Friday, August 1, 2014

7QT (Vol. 96): Recommended Bible Stories and Read-alouds for Children

You know why bloggers love to have questions from their readers? It's not really about the validation that someone does indeed read what we write, though admittedly it is a nice ego boost. But primarily, we love questions because it gives us something about which to write when we stumble to the computer at 10:30 pm! So, many thanks to Ginny who asked if I had a children's Bible to recommend. We don't use a Bible with our kids right now, but I do have some collections to recommend.

My favorite Bible for young children (ages two to six?) is My First Bible in Pictures by Kenneth Taylor. First of all, it is beautiful, which is important for little ones. The book is alternating pages of text and full-page pictures by Richard and Frances Hook. It contains 125 Bible stories, including some of the more challenging ones like Cain and Abel. It does not include the sacrifice of Isaac, which I appreciate. One of the best things about this Bible is that each one-page story concludes with a very simple comprehension question.

Illustrator: Richard Hook

Another collection I recommend is Tomie dePaola's Book of Bible Stories. This collection of stories and a few Psalms uses the NIV translation, which I wouldn't recommend for Scripture study, but is accessible for children while still conveying the important Truth of the stories. These stories have also been chosen to be short enough for young children. I would recommend this for children ages four through... ten? It is verbatim selections from the Bible, so it's not like we outgrow reading them. At the same time, older children should be encouraged to read the stories in context.

The last collection of Bible stories we use for our kids at this time is 101 Read-Aloud Bible Stories, which is currently out of print. This is definitely a loose translation of Scripture, truly a read-aloud story rather than a Bible excerpt. The stories have a few illustrations and take about ten minutes to read. The longer stories do challenge the attention span of most little ones, so I would recommend this for ages five and up. It is a nice option for reading to children of various ages.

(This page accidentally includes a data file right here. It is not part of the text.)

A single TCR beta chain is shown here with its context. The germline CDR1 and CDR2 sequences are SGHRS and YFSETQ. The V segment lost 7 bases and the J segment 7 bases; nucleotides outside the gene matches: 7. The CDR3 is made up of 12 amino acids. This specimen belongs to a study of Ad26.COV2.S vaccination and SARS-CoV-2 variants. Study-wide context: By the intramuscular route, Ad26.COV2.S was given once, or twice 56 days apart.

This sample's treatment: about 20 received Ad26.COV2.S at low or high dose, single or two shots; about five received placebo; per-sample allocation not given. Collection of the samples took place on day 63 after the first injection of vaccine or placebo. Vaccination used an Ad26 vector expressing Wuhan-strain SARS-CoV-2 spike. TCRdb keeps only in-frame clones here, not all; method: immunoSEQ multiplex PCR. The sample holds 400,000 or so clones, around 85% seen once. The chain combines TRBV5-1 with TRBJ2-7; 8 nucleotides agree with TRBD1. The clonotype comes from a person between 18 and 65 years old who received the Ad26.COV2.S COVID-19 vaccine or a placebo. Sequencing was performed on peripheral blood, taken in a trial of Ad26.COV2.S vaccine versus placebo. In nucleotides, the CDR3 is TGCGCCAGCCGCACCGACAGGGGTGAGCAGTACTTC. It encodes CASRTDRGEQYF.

Speaking of reading aloud, I have really been enjoying reading to Peter recently. While we still do quite a few picture books, he has become interested in longer stories, too. Our first chapter book was Charlotte's Web, which was one of my favorites as a child. I wondered how my sensitive little guy would do with (spoiler alert) Charlotte's death, but he seemed to accept it as part of the story. When we finished, he immediately asked to read it again! For reading aloud to little ones, it is definitely worth getting a hardcover copy. It stays open much more easily.

We also have a collection of Winnie the Pooh stories, The Complete Tales of Winnie-the-Pooh, which our whole family loves. Anne likes seeing the animals, Peter likes the stories, and Jeremy and I appreciate the sophisticated humor that goes right over Peter's head. I must say, though, that I get a bit teary during the last story in House at Pooh Corner, so ready yourself for that one. :-)

Just this past week, we started - and have almost finished - The Original Adventures of Raggedy Ann and Raggedy Andy. Peter likes the adventures, which have just a hint of danger (like when Raggedy Andy gets stuck in a drainpipe) without enough to scare him. There are fewer illustrations in this collection, but he is interested enough in the story without pictures to attract his attention. Your turn: what book should we read next?

Read more 7 Quick Takes at Conversion Diary


  1. A great list to get me rolling! Thank you!!

    1. You're welcome! (Sorry, I missed this comment until tonight; it got dismissed as spam.)